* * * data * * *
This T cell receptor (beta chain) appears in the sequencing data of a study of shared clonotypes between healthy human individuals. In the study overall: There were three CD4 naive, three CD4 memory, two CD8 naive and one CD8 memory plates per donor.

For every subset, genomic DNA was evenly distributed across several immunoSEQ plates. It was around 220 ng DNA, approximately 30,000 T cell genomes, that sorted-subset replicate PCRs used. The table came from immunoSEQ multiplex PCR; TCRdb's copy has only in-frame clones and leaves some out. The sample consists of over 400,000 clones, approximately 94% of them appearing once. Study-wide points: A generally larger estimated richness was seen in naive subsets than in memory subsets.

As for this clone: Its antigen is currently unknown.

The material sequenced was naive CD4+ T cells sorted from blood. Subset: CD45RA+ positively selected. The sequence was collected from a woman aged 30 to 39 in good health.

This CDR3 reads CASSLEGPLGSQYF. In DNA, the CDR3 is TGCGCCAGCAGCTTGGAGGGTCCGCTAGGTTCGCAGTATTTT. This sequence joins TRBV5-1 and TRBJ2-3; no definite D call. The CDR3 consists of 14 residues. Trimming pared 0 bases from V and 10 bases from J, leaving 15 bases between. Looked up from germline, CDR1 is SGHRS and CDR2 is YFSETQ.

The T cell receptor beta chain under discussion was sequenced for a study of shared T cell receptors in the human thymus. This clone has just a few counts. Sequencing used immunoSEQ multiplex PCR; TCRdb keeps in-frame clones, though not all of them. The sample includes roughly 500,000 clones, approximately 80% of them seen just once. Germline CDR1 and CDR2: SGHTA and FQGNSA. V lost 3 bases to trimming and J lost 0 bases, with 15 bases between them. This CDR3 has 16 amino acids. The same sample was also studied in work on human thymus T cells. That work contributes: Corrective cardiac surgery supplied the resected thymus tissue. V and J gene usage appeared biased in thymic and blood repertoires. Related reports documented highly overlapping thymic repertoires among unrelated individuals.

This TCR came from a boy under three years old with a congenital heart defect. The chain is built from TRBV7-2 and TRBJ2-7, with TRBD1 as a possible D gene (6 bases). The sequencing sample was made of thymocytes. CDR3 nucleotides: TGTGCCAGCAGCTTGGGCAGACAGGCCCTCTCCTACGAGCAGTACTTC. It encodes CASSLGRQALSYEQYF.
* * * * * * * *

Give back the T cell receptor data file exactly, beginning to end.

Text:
This T cell receptor (beta chain) appears in the sequencing data of a study of shared clonotypes between healthy human individuals. In the study overall: There were three CD4 naive, three CD4 memory, two CD8 naive and one CD8 memory plates per donor.

For every subset, genomic DNA was evenly distributed across several immunoSEQ plates. It was around 220 ng DNA, approximately 30,000 T cell genomes, that sorted-subset replicate PCRs used. The table came from immunoSEQ multiplex PCR; TCRdb's copy has only in-frame clones and leaves some out. The sample consists of over 400,000 clones, approximately 94% of them appearing once. Study-wide points: A generally larger estimated richness was seen in naive subsets than in memory subsets.

As for this clone: Its antigen is currently unknown.

The material sequenced was naive CD4+ T cells sorted from blood. Subset: CD45RA+ positively selected. The sequence was collected from a woman aged 30 to 39 in good health.

This CDR3 reads CASSLEGPLGSQYF. In DNA, the CDR3 is TGCGCCAGCAGCTTGGAGGGTCCGCTAGGTTCGCAGTATTTT. This sequence joins TRBV5-1 and TRBJ2-3; no definite D call. The CDR3 consists of 14 residues. Trimming pared 0 bases from V and 10 bases from J, leaving 15 bases between. Looked up from germline, CDR1 is SGHRS and CDR2 is YFSETQ.

The T cell receptor beta chain under discussion was sequenced for a study of shared T cell receptors in the human thymus. This clone has just a few counts. Sequencing used immunoSEQ multiplex PCR; TCRdb keeps in-frame clones, though not all of them. The sample includes roughly 500,000 clones, approximately 80% of them seen just once. Germline CDR1 and CDR2: SGHTA and FQGNSA. V lost 3 bases to trimming and J lost 0 bases, with 15 bases between them. This CDR3 has 16 amino acids. The same sample was also studied in work on human thymus T cells. That work contributes: Corrective cardiac surgery supplied the resected thymus tissue. V and J gene usage appeared biased in thymic and blood repertoires. Related reports documented highly overlapping thymic repertoires among unrelated individuals.

This TCR came from a boy under three years old with a congenital heart defect. The chain is built from TRBV7-2 and TRBJ2-7, with TRBD1 as a possible D gene (6 bases). The sequencing sample was made of thymocytes. CDR3 nucleotides: TGTGCCAGCAGCTTGGGCAGACAGGCCCTCTCCTACGAGCAGTACTTC. It encodes CASSLGRQALSYEQYF.